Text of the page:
The principle of downloadable content, or DLC, is to provide content packages for video games varying from cheap aesthetic changes to pricey expansion packs which could add tons of new game-play and expand the experience from the full game for the consumer. DLC have the seemingly same resounding issue produced by patches as the concept of exploitation by developers is present. DLC could be acceptable in terms of providing sizable and honest expansions to its respective core game but problems arise when the core game in seemingly skimped upon and DLC are fairly large and fairly pricey. DLC of this caliber may also come at a consistent rate over the coarse of the core video game's lifetime. So how is this an issue? As the consumer plays these games ad notices a severe lack in content, there going to feel let down and feel as if the product didn't live up to the every dollar spent on it. Some video game franchises have a history of pulling this kind of stunt due to a variety of reasons but one profound reason is the dreaded artistic control situation caused by the video games publisher due to their own incentives. Video game publishers can interfere in the production of the game if it doesn't meat their standards, on example is that a development studio may be forced to skimp on developing specific content so that particular content can be facilitated for future DLC for seemingly high prices. In this situation video game content is cut by design and facilitated for further profits. DLC could also produce the idea that a majority of the content packaged for the DLC package is unfinished content also facilitated for future profits or broken unfinished content missing at the initial release date. To prevent cumbersome DLC Consumers must immediately voice their disapproval of the practice before any given title is released so producers are aware of potential consumer backlash toward the DLC.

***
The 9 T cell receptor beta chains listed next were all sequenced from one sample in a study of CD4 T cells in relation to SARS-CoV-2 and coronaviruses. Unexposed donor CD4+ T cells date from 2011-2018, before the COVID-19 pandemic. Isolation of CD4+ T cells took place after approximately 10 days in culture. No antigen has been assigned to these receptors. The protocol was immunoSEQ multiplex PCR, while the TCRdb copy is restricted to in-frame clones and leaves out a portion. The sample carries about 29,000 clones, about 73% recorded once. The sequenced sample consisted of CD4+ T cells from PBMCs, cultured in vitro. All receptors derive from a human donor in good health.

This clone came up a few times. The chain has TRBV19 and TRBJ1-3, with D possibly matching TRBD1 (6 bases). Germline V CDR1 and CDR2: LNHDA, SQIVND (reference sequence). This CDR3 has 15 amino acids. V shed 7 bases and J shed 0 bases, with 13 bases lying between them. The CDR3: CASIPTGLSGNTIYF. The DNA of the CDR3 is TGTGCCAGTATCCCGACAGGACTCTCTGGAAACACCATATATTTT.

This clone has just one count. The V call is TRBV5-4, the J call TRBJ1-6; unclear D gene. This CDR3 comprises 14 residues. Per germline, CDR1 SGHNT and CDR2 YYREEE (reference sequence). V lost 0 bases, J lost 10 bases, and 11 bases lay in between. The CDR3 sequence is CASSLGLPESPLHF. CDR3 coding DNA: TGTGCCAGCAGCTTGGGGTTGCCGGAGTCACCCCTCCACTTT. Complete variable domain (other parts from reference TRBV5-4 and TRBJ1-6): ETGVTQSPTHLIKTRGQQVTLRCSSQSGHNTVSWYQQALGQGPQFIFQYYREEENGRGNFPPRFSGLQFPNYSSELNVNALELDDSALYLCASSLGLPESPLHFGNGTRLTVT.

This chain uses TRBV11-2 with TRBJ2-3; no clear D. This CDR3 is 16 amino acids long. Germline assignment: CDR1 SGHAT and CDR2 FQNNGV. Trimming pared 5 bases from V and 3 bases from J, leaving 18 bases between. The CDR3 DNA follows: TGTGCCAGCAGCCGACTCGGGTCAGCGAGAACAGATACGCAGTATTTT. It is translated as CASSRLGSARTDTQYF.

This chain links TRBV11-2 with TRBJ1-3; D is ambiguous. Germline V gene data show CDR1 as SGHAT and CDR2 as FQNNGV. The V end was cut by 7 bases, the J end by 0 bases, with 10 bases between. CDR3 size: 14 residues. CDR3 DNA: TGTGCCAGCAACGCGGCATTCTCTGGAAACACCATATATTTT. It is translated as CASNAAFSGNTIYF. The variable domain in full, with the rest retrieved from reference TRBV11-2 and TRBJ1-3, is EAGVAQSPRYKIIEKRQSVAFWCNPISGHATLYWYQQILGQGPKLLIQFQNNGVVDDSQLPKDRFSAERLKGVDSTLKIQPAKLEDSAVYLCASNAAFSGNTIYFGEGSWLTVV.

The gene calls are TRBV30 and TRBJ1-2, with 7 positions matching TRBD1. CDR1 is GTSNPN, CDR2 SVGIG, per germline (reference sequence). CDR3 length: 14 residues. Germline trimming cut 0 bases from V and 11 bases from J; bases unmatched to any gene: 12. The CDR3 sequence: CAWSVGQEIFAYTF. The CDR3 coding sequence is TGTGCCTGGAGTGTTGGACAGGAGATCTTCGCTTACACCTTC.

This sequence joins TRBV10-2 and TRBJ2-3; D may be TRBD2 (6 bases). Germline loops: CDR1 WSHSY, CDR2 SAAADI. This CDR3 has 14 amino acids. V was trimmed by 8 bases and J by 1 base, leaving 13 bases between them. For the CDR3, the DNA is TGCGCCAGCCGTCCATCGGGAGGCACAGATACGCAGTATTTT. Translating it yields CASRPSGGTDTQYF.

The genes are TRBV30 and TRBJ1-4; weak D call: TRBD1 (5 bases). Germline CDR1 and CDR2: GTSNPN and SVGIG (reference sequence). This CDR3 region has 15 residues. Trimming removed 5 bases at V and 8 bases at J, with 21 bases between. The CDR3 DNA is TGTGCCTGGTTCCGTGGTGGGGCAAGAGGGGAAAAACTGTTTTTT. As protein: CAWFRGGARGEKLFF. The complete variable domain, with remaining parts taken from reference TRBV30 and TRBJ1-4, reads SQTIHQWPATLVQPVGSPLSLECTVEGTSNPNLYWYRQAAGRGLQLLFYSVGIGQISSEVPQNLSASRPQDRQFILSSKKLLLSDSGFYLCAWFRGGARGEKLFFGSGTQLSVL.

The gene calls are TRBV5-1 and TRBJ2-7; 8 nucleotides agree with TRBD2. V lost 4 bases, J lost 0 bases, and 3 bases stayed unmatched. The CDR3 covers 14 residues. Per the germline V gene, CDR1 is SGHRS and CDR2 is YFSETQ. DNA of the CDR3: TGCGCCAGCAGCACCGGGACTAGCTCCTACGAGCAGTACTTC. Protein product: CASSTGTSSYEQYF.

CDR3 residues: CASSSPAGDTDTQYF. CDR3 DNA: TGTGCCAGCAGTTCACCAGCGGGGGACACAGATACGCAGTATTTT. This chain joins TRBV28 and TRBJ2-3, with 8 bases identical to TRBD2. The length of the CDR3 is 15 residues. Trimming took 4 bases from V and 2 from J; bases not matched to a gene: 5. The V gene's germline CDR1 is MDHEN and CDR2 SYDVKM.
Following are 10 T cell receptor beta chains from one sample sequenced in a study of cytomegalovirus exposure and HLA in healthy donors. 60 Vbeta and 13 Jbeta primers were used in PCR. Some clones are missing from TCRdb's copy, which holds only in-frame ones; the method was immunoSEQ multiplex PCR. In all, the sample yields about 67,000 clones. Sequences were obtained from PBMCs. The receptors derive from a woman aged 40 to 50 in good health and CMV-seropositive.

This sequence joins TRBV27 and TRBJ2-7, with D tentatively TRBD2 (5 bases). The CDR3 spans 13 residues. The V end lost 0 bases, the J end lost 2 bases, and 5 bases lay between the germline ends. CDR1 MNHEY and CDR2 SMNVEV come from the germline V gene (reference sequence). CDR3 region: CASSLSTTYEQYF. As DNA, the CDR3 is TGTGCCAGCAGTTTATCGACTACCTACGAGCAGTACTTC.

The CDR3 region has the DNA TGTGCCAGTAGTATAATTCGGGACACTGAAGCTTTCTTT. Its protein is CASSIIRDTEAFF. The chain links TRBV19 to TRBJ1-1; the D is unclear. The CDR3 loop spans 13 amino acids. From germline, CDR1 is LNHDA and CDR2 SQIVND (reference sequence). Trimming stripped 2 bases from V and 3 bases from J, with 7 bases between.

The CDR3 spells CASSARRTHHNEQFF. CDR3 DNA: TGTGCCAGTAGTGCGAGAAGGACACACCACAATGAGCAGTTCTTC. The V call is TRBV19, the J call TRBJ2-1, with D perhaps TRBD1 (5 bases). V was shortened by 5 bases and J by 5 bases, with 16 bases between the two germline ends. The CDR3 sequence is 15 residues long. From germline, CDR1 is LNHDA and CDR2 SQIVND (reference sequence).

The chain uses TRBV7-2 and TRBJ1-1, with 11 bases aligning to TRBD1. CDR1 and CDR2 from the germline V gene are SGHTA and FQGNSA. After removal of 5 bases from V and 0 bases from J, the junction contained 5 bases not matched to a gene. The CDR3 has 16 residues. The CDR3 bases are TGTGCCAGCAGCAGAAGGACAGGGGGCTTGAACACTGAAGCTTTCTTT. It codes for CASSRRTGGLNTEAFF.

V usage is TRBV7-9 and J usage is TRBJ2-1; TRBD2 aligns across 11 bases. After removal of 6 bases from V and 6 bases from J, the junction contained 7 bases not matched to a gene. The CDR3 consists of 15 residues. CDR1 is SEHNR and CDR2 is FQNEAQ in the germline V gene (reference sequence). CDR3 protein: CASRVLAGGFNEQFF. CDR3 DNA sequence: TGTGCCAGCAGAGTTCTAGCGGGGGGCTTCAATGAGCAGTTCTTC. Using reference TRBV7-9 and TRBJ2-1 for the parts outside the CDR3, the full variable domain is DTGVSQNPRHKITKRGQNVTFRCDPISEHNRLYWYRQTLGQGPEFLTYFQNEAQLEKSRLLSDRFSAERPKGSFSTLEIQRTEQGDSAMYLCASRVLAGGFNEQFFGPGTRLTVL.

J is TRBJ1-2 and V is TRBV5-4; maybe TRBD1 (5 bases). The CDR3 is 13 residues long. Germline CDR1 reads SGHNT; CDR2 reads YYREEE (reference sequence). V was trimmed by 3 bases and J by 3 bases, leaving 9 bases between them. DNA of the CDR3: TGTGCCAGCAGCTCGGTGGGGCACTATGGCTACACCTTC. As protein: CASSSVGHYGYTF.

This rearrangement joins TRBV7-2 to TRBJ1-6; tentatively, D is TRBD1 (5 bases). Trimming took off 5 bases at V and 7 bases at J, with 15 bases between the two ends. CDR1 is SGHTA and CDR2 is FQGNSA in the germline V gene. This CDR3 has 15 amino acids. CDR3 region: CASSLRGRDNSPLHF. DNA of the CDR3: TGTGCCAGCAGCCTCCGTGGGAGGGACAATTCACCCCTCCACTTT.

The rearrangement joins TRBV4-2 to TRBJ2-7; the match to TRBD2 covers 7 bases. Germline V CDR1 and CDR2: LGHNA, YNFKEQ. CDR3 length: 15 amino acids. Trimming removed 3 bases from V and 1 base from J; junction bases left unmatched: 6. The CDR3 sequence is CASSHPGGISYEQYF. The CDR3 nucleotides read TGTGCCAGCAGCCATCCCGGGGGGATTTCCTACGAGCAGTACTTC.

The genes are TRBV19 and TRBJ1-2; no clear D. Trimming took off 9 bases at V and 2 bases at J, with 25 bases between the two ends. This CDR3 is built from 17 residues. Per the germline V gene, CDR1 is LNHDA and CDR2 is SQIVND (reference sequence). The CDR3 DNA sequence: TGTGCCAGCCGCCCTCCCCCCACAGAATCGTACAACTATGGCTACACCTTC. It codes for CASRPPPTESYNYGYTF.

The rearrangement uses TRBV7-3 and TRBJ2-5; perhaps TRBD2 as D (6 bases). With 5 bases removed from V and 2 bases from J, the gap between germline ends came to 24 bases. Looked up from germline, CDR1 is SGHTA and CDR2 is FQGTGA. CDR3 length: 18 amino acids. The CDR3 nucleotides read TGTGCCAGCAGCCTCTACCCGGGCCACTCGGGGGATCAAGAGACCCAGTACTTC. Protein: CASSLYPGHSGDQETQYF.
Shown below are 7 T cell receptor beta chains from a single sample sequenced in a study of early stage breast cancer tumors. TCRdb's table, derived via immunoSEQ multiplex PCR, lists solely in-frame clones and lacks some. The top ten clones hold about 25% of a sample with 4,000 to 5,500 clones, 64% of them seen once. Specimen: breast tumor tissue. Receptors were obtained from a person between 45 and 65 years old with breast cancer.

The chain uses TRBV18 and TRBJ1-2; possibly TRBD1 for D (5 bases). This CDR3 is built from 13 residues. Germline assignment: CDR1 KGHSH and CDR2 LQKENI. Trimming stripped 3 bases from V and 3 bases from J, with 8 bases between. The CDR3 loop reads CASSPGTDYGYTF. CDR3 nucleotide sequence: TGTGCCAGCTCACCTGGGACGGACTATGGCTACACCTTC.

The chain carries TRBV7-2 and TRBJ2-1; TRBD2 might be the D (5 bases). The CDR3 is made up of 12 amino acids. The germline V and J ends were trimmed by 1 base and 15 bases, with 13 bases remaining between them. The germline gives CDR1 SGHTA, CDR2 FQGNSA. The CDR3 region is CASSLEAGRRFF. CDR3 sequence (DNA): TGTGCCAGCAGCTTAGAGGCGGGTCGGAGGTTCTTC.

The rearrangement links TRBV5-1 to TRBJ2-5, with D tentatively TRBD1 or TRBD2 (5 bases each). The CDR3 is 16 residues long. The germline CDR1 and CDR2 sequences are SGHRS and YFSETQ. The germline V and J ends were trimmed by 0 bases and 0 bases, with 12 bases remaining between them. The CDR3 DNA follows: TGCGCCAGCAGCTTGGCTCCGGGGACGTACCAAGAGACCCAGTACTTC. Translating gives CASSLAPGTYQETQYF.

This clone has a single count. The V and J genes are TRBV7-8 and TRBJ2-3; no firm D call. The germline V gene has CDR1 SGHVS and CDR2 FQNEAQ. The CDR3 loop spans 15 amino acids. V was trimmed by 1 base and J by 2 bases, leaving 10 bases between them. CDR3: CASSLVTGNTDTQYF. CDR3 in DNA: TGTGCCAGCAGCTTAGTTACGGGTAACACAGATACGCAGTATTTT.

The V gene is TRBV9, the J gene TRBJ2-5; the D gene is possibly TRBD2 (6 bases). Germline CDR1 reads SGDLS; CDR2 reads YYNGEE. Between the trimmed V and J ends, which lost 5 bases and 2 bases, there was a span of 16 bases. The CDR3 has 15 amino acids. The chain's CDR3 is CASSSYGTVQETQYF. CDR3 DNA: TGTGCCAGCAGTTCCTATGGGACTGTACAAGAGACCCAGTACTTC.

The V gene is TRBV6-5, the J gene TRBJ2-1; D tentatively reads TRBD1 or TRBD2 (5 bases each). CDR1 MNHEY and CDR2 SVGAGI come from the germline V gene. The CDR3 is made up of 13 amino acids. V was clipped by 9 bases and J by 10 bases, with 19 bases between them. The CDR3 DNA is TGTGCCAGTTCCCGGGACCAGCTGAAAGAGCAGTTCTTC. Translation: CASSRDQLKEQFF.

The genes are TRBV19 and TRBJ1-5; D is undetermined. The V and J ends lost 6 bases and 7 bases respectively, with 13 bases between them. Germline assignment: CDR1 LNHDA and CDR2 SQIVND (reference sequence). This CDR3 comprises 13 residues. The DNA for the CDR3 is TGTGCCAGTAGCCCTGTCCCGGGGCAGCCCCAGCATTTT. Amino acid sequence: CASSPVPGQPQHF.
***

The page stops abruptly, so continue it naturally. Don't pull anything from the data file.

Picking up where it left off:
Above is a video meant to educate those who are not familiar with the concept of DLC by YouTube User 3DGameMan